Magnus Maximus, ‘Yma o Hyd’, and the World Cup!
In Qatar since Monday the Wales football team and supporters have been heartily singing their recently adopted anthem, Dafydd Iwan’s ‘Yma o Hyd’. The song has many historical refences, especially the first verse:
Dwyt ti’m yn cofio Macsen,
does neb yn ei nabod o.
Mae mil a chwe chant o flynyddoedd,
yn amser rhy hir i’r co’.
Pan aeth Magnus Maximus o Gymru,
yn y flwyddyn tri-chant-wyth-tri,
a’n gadael yn genedl gyfan,
a heddiw – wele ni!
You don’t remember Macsen,
nobody knows him.
One thousand and six hundred years,
a time too long to remember.
When Magnus Maximus left Wales,
in the year 383,
leaving us a whole nation,
and today – look at us!
Who was Macsen? And what was the significance of the year 383AD? This blog attempts to answer these questions.
Macsen Wledig was the Welsh name for the usurping fourth-century Roman Emperor Magnus Maximus. Magnus, an accomplished soldier, had come to Britain to help protect the province from the inroads of Barbarians. Magnus achieved a great victory over the Picts and Scots in 383AD and the army proclaimed him emperor. Maximus crossed the Channel to pursue his imperial ambitions, defeated the Emperor Gratian and became Emperor in the West but was slain in 388AD. It seems quite possible that Magnus had left Britain with most of the Province’s soldiers and youth (as the ninth-century historian Nennius later described) and that power was transferred to local rulers. The degree of Romanisation of late fourth-century and later Wales is uncertain and the subject of challenging research. The corpus of surviving early Christian stones with Latin inscriptions certainly suggests the continuing importance of a Romanised society in early medieval Wales but, as Nancy Edwards has suggested, there were alternative and competing identities.
There is a strong tradition of Magnus Maximus in Wales where he was called Macsen Wledig, i.e. the emperor or ruler Macsen. Many Welsh dynasties claimed descent from him, and his name appears on the mid-ninth-century pillar of Eliseg (studied by our chair, Nancy Edwards, see below). Certainly, a strong medieval tradition linked Macsen with Segontium, the Roman fort at Caernarfon. In the Dream of Macsen Wledig in the Mabinogion the story claims that Macsen/Magnus dreamed of journeying to a great fort in a land of mountains. The fort was located in Wales and Macsen eventually found and married Elen the daughter of the region’s ruler whose fort was at Segontium. It was claimed that one of their sons was Peblig, the saint of Llanbeblig, the parish church of Caernarfon.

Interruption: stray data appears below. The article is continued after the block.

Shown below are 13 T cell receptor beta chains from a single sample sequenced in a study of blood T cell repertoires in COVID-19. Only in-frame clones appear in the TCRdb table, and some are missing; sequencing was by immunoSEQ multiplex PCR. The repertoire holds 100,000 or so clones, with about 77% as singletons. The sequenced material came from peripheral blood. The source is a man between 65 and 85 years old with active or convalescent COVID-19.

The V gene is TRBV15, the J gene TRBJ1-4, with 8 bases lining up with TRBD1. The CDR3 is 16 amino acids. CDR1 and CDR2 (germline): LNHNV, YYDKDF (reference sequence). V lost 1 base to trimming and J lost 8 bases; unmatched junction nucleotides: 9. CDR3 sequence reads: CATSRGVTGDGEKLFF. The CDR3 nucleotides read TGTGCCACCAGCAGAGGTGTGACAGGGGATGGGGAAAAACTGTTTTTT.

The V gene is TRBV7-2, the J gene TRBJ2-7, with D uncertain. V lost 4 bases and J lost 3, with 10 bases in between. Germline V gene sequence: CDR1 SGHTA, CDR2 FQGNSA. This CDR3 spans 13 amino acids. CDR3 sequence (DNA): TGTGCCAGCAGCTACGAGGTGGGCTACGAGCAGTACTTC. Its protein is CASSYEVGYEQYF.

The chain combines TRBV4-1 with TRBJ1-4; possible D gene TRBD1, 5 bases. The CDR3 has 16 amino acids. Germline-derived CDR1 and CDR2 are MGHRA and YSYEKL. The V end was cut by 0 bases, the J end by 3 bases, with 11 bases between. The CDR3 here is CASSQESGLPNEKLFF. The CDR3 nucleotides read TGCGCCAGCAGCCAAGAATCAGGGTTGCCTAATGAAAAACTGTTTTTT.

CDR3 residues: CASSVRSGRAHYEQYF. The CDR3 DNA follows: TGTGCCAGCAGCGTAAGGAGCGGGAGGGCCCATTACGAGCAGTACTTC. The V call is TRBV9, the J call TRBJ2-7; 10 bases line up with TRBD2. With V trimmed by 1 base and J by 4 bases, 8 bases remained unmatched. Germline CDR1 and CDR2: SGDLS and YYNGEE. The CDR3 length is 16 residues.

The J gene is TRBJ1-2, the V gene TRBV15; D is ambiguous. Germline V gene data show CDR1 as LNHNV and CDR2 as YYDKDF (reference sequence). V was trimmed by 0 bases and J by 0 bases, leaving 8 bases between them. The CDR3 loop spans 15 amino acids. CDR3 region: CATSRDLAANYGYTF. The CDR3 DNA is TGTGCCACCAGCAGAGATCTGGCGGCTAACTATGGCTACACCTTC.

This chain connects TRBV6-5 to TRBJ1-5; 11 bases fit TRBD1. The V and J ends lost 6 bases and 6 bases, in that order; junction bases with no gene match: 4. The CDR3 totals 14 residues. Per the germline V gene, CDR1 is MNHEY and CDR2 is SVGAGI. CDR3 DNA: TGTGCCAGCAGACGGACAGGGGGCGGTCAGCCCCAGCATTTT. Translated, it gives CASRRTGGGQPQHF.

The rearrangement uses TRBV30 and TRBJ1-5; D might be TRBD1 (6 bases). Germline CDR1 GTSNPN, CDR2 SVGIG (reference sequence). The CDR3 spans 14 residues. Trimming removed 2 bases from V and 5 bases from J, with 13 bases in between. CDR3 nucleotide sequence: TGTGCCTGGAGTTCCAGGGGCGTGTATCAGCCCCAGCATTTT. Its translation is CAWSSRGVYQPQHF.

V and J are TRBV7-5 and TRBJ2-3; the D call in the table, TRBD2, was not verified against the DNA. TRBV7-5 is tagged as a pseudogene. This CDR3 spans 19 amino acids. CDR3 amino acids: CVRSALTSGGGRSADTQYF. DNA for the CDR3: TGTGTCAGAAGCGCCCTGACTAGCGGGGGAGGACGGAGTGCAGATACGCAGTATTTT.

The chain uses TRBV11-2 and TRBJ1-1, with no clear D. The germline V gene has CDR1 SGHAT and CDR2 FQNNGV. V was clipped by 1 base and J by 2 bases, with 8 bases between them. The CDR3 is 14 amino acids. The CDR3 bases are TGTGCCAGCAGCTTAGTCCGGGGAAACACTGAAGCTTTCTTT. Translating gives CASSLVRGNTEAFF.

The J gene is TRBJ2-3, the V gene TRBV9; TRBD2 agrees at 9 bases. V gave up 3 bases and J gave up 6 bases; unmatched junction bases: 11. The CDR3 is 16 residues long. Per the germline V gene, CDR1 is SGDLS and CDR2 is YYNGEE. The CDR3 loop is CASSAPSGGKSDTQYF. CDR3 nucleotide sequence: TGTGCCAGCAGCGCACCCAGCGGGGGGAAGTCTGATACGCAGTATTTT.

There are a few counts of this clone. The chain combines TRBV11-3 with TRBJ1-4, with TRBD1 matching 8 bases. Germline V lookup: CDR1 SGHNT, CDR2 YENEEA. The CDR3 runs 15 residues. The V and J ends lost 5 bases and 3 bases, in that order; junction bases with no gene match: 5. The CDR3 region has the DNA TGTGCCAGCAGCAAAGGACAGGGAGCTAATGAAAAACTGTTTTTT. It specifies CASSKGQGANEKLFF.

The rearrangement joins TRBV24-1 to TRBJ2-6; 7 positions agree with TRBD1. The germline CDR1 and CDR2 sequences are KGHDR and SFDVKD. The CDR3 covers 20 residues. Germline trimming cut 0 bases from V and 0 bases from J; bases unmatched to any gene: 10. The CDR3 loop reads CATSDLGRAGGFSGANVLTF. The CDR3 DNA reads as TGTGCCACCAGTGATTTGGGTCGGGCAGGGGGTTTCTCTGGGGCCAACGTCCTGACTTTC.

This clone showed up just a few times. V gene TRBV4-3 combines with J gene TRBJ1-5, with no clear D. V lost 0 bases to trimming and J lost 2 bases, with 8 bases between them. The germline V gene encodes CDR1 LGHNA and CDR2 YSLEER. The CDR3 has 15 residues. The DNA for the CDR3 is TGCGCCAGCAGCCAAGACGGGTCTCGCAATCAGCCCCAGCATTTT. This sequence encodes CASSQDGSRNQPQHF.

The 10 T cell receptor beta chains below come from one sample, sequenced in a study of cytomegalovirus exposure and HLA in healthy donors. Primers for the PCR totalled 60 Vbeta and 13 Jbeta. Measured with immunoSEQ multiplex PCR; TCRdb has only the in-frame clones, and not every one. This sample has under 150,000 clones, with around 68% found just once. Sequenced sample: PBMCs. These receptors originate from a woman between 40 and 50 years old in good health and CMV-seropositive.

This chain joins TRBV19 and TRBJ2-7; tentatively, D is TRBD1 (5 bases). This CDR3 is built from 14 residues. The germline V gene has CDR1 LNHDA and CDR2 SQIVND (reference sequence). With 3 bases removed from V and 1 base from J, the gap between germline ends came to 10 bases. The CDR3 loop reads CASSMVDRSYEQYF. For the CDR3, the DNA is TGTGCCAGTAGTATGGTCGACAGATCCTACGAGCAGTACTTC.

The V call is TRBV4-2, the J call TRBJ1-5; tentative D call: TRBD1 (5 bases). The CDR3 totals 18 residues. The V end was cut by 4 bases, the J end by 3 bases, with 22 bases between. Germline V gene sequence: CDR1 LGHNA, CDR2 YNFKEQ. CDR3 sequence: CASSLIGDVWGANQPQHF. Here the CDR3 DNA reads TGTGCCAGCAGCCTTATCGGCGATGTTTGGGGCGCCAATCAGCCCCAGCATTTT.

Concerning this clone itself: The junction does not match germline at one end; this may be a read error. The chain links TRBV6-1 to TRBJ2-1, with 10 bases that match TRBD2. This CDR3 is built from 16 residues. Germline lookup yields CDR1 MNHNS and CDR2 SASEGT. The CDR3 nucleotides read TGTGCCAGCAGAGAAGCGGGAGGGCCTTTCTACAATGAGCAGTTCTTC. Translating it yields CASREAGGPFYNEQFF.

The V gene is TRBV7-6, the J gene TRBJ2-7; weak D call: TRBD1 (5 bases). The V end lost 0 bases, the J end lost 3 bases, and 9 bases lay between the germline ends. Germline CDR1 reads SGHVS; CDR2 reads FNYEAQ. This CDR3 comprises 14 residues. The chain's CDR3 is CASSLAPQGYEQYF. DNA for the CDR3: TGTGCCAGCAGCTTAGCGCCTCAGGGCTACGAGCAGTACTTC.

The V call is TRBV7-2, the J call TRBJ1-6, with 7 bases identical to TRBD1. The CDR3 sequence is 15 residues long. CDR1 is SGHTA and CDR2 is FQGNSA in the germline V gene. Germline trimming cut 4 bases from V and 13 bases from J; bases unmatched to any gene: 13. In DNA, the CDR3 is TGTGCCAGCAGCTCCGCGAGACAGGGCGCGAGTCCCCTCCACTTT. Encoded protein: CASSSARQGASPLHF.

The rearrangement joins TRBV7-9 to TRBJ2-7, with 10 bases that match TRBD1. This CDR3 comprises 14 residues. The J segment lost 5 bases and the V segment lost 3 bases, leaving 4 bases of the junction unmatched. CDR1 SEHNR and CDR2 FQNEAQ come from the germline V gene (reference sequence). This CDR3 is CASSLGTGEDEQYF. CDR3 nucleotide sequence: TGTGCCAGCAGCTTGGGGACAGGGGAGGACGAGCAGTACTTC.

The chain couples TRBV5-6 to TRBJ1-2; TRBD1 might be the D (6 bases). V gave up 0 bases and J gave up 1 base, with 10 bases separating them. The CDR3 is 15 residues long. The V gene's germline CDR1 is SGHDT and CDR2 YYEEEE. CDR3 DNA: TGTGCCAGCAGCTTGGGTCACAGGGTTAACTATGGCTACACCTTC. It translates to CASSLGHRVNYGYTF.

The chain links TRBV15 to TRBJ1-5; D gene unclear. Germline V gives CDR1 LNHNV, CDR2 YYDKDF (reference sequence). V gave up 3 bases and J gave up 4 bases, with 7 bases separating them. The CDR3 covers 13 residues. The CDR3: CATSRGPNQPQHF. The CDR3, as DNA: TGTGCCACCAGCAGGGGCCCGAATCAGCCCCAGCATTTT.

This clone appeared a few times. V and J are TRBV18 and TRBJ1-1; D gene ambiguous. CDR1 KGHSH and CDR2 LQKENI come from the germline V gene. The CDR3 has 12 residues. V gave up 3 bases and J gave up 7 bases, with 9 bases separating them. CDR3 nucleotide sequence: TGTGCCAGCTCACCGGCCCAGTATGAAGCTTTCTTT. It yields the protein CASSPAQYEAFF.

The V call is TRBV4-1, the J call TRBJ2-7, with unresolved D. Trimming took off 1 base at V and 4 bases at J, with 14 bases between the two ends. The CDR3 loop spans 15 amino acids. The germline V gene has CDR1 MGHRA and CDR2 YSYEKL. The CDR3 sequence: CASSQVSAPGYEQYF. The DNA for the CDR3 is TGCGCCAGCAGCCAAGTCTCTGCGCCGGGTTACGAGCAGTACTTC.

Breuddwyd Maxen probably achieved written form in the fourteenth century, but these traditions must have been ‘live’ when Edward I arrived at Caernarfon in 1283 and they helped link the new castle in Caernarfon with imperial Rome. An extraordinary incident occurred: it was claimed that the remains of Magnus Maximus were found during building work at Caernarfon, and on Edward I’s own orders were reburied in the church. This seems to relate to the earlier (ninth-century) claim by Nennius that Constantine’s tomb had been found at Segontium and that Constantine had ‘sowed seeds of gold, silver and bronze’ at the fort. Presumably inscribed stones, coins, and other Roman artefacts were regularly found at Caernarfon (as Wheatley suggests). The celebrated castles historian, A J Taylor (one of our former commissioners), claimed that the architecture of Edward’s new castle at Caernarfon was influenced by the Roman associations of Caernarfon. In particular, polygonal towers were constructed instead of the more usual round towers, and the walls had bands of coloured stone. The banded masonry at Caernarfon Castle was very different from, for example, Harlech or Criccieth which were covered in lime render. Taylor claimed the walls of Caernarfon Castle were modelled on the unbreachable walls of Constantinople, the capital of the Eastern Roman Empire, which had polygonal towers and tile-laced walls. As Taylor put it, ‘the resemblance seems too striking to be fortuitous’. Castle historians have been cautious about accepting the direct architectural influence of Constantinople’s Theodosian walls while accepting that Roman tile-laced walls may have inspired the banding at Caernarfon Castle. The brooding carved eagles on the castle’s Eagle Tower are unmistakeable imperial symbols. Certainly, it seem that Edward I was well aware of the imperial associations of Segontium and attempted to appropriate some of the area’s extraordinary legendary history for the architecture of his new castle.
- RCAHMW, An Inventory of the Ancient Monuments in Caernarvonshire, Volume II: Central (RCAHMW, 1960) for Segontium (pp. 158-63) and Caernarfon Castle (pp. 124-50). Available as a free download from our online shop.
- A.J. Taylor, The King’s Works in Wales (London, 1974) republished as The Welsh Castles of Edward I (London, 1986).
- Abigail Wheatley, The Idea of the Castle in Medieval England (York, 2004).
- The Mabinogion, transl. by G. Jones and T. Jones) (London, 1949 and subsequent editions) for ‘The Dream of Macsen Wledig’. Breudwyt Maxen Wledic has been edited with an illuminating introduction by Brynley F. Roberts (Dublin, 2005).
- Cadw Guidebooks: Caernarfon Castle (2001) and Segontium Roman Fort (2005).
- Nancy Edwards, A Corpus of Early Medieval Inscribed Stones and Stone Sculpture in Wales, Volume III: North Wales (University of Wales Press & RCAHMW, 2013) for the pillar of Eliseg. Nancy Edwards, British Academy 10-Minute Talk: Early Medieval Wales – a Matter of Identity.